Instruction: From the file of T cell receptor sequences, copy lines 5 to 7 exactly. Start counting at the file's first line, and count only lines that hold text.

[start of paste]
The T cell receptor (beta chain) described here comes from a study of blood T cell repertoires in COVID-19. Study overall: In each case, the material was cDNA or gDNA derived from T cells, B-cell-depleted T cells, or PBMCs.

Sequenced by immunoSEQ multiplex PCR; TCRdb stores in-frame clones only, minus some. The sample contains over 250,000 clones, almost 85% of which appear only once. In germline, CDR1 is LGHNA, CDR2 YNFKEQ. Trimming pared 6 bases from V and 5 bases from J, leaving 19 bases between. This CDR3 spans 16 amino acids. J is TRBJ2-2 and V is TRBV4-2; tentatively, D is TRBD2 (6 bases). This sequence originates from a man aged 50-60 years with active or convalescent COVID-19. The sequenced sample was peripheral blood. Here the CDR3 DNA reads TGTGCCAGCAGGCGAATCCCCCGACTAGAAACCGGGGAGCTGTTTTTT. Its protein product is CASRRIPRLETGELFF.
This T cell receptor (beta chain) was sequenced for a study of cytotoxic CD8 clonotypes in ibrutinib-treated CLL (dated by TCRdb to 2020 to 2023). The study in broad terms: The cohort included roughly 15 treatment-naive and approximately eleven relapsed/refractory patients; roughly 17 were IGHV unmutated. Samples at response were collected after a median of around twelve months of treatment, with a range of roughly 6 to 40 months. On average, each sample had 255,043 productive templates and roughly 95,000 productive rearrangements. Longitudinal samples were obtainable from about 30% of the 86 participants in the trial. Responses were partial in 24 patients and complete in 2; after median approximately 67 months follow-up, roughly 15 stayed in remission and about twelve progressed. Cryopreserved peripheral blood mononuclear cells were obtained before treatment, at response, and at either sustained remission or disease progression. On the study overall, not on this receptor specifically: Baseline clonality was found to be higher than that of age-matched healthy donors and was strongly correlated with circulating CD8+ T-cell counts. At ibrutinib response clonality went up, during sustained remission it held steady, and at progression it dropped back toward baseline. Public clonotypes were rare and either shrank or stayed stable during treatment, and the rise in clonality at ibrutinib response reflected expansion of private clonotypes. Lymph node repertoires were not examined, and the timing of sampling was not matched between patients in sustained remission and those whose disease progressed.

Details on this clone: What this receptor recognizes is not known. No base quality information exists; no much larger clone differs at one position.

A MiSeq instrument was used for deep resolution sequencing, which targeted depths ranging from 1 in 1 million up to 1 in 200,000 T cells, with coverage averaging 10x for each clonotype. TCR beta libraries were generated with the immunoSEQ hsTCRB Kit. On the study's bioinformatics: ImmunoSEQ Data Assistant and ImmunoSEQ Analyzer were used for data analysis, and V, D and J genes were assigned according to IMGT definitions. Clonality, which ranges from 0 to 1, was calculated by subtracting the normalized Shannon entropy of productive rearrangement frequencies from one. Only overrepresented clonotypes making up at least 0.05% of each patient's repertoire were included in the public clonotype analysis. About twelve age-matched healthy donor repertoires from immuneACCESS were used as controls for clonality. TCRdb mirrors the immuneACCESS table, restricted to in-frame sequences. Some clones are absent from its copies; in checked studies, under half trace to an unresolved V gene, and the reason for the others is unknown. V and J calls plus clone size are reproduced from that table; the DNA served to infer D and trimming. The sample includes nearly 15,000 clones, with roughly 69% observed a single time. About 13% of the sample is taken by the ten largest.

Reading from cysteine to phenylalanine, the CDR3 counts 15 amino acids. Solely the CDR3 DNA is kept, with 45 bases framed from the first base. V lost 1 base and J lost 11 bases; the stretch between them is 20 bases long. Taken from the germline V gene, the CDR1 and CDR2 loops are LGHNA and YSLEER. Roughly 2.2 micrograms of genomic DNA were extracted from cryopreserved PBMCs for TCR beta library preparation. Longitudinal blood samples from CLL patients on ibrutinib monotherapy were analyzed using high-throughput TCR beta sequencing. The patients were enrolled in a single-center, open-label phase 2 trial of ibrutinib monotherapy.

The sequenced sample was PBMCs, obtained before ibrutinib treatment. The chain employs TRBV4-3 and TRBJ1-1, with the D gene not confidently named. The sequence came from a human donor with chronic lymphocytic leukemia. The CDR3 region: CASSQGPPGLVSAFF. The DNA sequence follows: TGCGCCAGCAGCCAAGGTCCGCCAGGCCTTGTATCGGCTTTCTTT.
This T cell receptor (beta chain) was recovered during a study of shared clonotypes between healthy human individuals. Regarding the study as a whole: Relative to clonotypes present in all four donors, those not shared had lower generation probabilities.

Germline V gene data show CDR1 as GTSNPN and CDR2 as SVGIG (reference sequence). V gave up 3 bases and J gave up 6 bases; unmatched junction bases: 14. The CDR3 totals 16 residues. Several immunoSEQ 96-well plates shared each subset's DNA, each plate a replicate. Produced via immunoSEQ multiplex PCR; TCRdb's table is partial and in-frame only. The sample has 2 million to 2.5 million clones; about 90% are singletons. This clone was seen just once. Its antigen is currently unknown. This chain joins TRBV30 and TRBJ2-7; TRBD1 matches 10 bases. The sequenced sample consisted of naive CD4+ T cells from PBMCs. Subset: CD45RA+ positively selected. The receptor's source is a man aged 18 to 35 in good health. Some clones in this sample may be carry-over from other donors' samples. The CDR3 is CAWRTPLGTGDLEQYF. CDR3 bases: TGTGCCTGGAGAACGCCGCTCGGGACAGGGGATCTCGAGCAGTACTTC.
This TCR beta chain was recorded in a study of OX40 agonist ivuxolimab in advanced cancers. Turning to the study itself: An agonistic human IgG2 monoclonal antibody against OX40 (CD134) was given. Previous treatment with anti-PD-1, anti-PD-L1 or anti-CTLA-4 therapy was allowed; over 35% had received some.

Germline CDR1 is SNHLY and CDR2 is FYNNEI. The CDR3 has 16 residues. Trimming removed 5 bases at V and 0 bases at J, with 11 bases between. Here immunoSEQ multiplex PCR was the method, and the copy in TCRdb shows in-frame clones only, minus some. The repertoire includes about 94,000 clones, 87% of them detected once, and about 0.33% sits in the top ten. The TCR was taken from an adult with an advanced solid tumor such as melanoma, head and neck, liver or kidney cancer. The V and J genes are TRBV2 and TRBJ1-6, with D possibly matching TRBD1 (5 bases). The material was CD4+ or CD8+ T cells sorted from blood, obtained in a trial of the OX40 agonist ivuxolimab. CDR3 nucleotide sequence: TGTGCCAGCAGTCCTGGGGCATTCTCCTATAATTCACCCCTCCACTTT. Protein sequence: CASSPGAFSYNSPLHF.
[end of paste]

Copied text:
A MiSeq instrument was used for deep resolution sequencing, which targeted depths ranging from 1 in 1 million up to 1 in 200,000 T cells, with coverage averaging 10x for each clonotype. TCR beta libraries were generated with the immunoSEQ hsTCRB Kit. On the study's bioinformatics: ImmunoSEQ Data Assistant and ImmunoSEQ Analyzer were used for data analysis, and V, D and J genes were assigned according to IMGT definitions. Clonality, which ranges from 0 to 1, was calculated by subtracting the normalized Shannon entropy of productive rearrangement frequencies from one. Only overrepresented clonotypes making up at least 0.05% of each patient's repertoire were included in the public clonotype analysis. About twelve age-matched healthy donor repertoires from immuneACCESS were used as controls for clonality. TCRdb mirrors the immuneACCESS table, restricted to in-frame sequences. Some clones are absent from its copies; in checked studies, under half trace to an unresolved V gene, and the reason for the others is unknown. V and J calls plus clone size are reproduced from that table; the DNA served to infer D and trimming. The sample includes nearly 15,000 clones, with roughly 69% observed a single time. About 13% of the sample is taken by the ten largest.

Reading from cysteine to phenylalanine, the CDR3 counts 15 amino acids. Solely the CDR3 DNA is kept, with 45 bases framed from the first base. V lost 1 base and J lost 11 bases; the stretch between them is 20 bases long. Taken from the germline V gene, the CDR1 and CDR2 loops are LGHNA and YSLEER. Roughly 2.2 micrograms of genomic DNA were extracted from cryopreserved PBMCs for TCR beta library preparation. Longitudinal blood samples from CLL patients on ibrutinib monotherapy were analyzed using high-throughput TCR beta sequencing. The patients were enrolled in a single-center, open-label phase 2 trial of ibrutinib monotherapy.

The sequenced sample was PBMCs, obtained before ibrutinib treatment. The chain employs TRBV4-3 and TRBJ1-1, with the D gene not confidently named. The sequence came from a human donor with chronic lymphocytic leukemia. The CDR3 region: CASSQGPPGLVSAFF. The DNA sequence follows: TGCGCCAGCAGCCAAGGTCCGCCAGGCCTTGTATCGGCTTTCTTT.